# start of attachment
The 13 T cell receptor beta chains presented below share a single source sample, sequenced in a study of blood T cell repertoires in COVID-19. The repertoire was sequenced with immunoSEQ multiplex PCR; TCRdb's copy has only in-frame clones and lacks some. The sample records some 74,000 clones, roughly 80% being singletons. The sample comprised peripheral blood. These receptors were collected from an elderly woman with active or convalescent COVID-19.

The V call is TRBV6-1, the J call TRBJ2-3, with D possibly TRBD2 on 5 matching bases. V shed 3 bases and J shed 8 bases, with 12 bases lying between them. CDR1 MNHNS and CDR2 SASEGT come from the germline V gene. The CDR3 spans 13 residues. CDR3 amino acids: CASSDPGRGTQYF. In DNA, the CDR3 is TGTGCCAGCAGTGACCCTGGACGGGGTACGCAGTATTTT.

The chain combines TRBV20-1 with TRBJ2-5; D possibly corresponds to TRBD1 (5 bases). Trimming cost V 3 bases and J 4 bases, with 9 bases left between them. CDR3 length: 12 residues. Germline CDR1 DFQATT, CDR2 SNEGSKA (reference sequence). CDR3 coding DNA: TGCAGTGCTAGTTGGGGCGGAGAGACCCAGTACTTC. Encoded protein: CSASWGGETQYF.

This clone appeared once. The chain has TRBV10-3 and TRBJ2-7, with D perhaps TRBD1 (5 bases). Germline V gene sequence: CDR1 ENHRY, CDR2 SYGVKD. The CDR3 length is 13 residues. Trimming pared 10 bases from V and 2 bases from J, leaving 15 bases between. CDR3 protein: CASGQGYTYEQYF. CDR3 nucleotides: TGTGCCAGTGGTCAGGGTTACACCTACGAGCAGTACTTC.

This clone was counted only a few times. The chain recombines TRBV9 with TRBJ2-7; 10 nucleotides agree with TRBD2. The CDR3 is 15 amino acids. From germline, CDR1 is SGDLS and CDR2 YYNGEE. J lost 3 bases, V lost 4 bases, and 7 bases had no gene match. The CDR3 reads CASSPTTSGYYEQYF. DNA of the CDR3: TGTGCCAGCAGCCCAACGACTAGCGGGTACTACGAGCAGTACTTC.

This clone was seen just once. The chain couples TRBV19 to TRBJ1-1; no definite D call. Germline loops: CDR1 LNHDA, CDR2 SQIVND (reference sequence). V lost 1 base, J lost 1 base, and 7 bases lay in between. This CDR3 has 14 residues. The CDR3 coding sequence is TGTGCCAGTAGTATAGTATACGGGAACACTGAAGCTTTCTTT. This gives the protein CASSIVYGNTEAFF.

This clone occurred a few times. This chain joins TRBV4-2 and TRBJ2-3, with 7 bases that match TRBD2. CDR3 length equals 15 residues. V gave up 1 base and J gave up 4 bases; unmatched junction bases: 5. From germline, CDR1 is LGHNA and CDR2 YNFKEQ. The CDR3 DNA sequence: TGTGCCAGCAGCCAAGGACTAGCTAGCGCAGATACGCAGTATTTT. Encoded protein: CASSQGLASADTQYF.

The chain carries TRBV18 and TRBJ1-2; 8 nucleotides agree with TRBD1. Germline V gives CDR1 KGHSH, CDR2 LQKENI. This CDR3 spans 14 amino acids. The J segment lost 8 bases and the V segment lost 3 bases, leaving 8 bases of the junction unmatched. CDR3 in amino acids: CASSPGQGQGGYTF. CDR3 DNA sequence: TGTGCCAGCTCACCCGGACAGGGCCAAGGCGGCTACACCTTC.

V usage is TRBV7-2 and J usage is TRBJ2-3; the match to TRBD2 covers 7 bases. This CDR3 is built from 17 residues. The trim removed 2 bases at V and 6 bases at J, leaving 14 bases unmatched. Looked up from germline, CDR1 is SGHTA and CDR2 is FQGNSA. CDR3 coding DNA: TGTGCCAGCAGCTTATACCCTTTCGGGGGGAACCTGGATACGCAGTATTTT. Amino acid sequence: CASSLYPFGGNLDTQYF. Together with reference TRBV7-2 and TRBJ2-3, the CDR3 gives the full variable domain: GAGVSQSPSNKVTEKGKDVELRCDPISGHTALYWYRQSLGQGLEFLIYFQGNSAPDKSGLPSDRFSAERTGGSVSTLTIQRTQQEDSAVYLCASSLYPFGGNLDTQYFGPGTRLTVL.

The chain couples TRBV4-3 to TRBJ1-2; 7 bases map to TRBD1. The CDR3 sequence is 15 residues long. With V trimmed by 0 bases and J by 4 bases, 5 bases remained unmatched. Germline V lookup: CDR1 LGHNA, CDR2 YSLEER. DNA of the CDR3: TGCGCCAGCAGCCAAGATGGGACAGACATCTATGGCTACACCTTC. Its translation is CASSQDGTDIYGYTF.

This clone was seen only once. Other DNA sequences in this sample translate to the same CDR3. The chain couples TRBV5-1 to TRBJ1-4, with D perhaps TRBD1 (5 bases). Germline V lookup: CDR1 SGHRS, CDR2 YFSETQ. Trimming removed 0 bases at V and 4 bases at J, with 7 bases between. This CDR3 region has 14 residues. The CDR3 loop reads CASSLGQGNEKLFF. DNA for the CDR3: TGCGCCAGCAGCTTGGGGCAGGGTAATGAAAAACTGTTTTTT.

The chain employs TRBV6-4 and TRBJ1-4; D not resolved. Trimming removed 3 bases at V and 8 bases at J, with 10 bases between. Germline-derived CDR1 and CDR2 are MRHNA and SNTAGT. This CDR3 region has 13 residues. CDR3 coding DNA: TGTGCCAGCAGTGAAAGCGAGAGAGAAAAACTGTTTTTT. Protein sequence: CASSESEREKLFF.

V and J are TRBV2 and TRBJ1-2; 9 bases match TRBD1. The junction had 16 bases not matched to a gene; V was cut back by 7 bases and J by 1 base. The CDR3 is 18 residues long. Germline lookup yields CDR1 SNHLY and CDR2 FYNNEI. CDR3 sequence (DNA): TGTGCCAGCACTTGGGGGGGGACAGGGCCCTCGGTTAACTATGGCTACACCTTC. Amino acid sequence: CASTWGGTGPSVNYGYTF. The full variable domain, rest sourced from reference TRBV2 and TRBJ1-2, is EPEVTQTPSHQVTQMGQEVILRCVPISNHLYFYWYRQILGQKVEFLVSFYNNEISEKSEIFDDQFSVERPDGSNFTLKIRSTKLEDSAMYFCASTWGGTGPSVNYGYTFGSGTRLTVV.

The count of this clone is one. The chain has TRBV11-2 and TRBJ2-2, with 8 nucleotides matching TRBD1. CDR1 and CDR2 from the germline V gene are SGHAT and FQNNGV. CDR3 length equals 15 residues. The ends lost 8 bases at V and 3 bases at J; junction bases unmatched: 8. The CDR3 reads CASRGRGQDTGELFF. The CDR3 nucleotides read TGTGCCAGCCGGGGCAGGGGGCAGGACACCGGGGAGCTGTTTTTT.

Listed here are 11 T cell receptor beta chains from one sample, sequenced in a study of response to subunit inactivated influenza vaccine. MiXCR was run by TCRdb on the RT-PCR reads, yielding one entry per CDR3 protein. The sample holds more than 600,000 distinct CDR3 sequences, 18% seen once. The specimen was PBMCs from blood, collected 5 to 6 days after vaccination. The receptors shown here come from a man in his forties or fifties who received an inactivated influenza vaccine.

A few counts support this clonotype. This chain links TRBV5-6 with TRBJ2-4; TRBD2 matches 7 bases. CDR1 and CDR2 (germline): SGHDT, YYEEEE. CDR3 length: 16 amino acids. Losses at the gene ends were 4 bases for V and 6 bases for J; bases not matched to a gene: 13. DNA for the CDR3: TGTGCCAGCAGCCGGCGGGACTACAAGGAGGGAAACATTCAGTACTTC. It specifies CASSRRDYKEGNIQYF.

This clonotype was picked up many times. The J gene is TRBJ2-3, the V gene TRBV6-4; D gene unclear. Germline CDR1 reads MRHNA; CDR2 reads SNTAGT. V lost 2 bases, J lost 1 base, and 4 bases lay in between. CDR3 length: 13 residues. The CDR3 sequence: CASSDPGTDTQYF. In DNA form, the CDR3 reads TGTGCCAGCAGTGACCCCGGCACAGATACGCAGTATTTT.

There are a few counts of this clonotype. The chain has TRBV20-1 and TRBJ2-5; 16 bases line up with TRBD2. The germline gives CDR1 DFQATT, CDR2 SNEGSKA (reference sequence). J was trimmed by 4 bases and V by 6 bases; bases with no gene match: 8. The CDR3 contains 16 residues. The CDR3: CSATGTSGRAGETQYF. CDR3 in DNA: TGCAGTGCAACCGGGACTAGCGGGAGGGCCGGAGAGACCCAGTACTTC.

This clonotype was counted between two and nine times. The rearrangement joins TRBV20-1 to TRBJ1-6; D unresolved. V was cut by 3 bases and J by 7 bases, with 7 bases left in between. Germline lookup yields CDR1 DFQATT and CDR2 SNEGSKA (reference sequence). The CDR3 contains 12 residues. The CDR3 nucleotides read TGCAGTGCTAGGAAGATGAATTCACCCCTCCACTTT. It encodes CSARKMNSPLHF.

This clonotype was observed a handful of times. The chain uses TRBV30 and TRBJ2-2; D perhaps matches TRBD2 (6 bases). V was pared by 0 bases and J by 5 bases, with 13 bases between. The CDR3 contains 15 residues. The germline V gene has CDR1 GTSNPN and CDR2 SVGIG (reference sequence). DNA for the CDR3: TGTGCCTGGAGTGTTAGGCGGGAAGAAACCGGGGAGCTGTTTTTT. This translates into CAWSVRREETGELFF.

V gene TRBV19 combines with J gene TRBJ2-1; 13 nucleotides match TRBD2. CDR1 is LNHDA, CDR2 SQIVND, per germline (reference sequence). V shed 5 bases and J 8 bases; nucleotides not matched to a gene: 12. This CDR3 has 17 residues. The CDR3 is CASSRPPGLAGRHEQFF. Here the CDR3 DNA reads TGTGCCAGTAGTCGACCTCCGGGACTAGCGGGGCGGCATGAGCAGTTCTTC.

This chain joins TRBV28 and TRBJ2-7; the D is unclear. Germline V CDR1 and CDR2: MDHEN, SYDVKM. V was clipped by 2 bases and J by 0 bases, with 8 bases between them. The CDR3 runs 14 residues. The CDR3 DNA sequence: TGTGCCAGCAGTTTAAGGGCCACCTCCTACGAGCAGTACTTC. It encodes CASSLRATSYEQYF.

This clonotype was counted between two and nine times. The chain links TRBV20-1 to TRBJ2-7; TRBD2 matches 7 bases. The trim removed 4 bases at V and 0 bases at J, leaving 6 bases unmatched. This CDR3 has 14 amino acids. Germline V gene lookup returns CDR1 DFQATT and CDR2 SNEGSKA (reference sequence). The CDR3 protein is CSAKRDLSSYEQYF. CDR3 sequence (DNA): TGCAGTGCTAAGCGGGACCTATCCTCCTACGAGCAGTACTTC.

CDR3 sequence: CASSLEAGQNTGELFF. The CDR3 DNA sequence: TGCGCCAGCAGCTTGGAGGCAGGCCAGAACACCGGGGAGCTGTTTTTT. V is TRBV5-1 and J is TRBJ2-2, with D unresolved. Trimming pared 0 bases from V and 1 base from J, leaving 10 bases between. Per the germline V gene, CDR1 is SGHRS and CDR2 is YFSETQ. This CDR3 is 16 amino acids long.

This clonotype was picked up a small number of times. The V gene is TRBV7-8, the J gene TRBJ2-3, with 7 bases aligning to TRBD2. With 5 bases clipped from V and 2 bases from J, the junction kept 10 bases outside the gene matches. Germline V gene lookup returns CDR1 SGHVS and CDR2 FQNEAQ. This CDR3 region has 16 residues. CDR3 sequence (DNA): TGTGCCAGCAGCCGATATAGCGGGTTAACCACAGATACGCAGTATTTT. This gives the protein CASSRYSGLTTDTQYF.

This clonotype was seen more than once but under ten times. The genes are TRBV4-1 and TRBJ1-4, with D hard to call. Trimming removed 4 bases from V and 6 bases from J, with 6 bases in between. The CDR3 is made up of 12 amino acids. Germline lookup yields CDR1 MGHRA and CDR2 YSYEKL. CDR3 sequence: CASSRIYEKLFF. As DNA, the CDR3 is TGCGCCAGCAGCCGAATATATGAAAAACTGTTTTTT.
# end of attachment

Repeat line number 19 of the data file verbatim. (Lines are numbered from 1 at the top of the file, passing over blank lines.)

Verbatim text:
This clonotype was counted between two and nine times. The rearrangement joins TRBV20-1 to TRBJ1-6; D unresolved. V was cut by 3 bases and J by 7 bases, with 7 bases left in between. Germline lookup yields CDR1 DFQATT and CDR2 SNEGSKA (reference sequence). The CDR3 contains 12 residues. The CDR3 nucleotides read TGCAGTGCTAGGAAGATGAATTCACCCCTCCACTTT. It encodes CSARKMNSPLHF.